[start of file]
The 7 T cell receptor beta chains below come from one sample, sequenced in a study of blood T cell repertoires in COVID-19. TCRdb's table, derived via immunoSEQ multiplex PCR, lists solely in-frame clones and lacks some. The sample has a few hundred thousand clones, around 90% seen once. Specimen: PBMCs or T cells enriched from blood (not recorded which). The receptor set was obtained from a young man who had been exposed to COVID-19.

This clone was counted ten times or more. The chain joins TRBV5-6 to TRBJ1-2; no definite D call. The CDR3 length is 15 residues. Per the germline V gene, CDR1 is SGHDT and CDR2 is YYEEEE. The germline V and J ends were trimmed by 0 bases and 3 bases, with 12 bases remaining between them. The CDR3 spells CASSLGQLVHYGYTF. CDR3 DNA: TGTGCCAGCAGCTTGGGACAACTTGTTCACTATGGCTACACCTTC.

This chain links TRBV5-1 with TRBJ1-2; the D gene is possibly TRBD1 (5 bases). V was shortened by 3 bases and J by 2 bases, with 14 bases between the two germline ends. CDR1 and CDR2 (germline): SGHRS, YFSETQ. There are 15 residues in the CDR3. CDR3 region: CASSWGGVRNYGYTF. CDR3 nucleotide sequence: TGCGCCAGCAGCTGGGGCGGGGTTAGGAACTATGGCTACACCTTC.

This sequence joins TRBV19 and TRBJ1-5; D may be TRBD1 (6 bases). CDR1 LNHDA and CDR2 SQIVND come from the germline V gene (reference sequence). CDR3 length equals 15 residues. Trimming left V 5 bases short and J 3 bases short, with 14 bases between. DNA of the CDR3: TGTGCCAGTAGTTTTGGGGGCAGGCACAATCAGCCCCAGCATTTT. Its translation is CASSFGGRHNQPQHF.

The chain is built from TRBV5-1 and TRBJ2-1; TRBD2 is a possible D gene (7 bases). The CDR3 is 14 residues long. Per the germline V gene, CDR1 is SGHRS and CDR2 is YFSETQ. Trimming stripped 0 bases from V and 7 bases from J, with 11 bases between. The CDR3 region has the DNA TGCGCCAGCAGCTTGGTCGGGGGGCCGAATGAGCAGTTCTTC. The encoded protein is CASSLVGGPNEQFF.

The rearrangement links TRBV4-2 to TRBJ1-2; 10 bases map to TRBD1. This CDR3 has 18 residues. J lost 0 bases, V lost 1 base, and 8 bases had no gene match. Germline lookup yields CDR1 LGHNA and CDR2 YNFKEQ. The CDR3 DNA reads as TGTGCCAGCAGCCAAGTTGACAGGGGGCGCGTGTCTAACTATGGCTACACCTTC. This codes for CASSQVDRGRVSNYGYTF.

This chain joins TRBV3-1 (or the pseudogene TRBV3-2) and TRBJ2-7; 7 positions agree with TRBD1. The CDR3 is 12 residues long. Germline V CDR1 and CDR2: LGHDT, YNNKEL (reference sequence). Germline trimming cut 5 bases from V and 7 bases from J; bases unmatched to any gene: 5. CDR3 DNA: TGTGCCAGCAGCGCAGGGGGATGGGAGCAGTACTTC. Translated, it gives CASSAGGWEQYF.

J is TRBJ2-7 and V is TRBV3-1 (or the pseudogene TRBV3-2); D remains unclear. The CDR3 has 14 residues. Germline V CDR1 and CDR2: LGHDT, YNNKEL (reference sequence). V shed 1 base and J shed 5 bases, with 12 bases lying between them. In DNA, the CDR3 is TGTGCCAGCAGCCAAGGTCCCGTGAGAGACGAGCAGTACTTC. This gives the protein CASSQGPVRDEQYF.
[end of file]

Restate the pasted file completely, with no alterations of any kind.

The 7 T cell receptor beta chains below come from one sample, sequenced in a study of blood T cell repertoires in COVID-19. TCRdb's table, derived via immunoSEQ multiplex PCR, lists solely in-frame clones and lacks some. The sample has a few hundred thousand clones, around 90% seen once. Specimen: PBMCs or T cells enriched from blood (not recorded which). The receptor set was obtained from a young man who had been exposed to COVID-19.

This clone was counted ten times or more. The chain joins TRBV5-6 to TRBJ1-2; no definite D call. The CDR3 length is 15 residues. Per the germline V gene, CDR1 is SGHDT and CDR2 is YYEEEE. The germline V and J ends were trimmed by 0 bases and 3 bases, with 12 bases remaining between them. The CDR3 spells CASSLGQLVHYGYTF. CDR3 DNA: TGTGCCAGCAGCTTGGGACAACTTGTTCACTATGGCTACACCTTC.

This chain links TRBV5-1 with TRBJ1-2; the D gene is possibly TRBD1 (5 bases). V was shortened by 3 bases and J by 2 bases, with 14 bases between the two germline ends. CDR1 and CDR2 (germline): SGHRS, YFSETQ. There are 15 residues in the CDR3. CDR3 region: CASSWGGVRNYGYTF. CDR3 nucleotide sequence: TGCGCCAGCAGCTGGGGCGGGGTTAGGAACTATGGCTACACCTTC.

This sequence joins TRBV19 and TRBJ1-5; D may be TRBD1 (6 bases). CDR1 LNHDA and CDR2 SQIVND come from the germline V gene (reference sequence). CDR3 length equals 15 residues. Trimming left V 5 bases short and J 3 bases short, with 14 bases between. DNA of the CDR3: TGTGCCAGTAGTTTTGGGGGCAGGCACAATCAGCCCCAGCATTTT. Its translation is CASSFGGRHNQPQHF.

The chain is built from TRBV5-1 and TRBJ2-1; TRBD2 is a possible D gene (7 bases). The CDR3 is 14 residues long. Per the germline V gene, CDR1 is SGHRS and CDR2 is YFSETQ. Trimming stripped 0 bases from V and 7 bases from J, with 11 bases between. The CDR3 region has the DNA TGCGCCAGCAGCTTGGTCGGGGGGCCGAATGAGCAGTTCTTC. The encoded protein is CASSLVGGPNEQFF.

The rearrangement links TRBV4-2 to TRBJ1-2; 10 bases map to TRBD1. This CDR3 has 18 residues. J lost 0 bases, V lost 1 base, and 8 bases had no gene match. Germline lookup yields CDR1 LGHNA and CDR2 YNFKEQ. The CDR3 DNA reads as TGTGCCAGCAGCCAAGTTGACAGGGGGCGCGTGTCTAACTATGGCTACACCTTC. This codes for CASSQVDRGRVSNYGYTF.

This chain joins TRBV3-1 (or the pseudogene TRBV3-2) and TRBJ2-7; 7 positions agree with TRBD1. The CDR3 is 12 residues long. Germline V CDR1 and CDR2: LGHDT, YNNKEL (reference sequence). Germline trimming cut 5 bases from V and 7 bases from J; bases unmatched to any gene: 5. CDR3 DNA: TGTGCCAGCAGCGCAGGGGGATGGGAGCAGTACTTC. Translated, it gives CASSAGGWEQYF.

J is TRBJ2-7 and V is TRBV3-1 (or the pseudogene TRBV3-2); D remains unclear. The CDR3 has 14 residues. Germline V CDR1 and CDR2: LGHDT, YNNKEL (reference sequence). V shed 1 base and J shed 5 bases, with 12 bases lying between them. In DNA, the CDR3 is TGTGCCAGCAGCCAAGGTCCCGTGAGAGACGAGCAGTACTTC. This gives the protein CASSQGPVRDEQYF.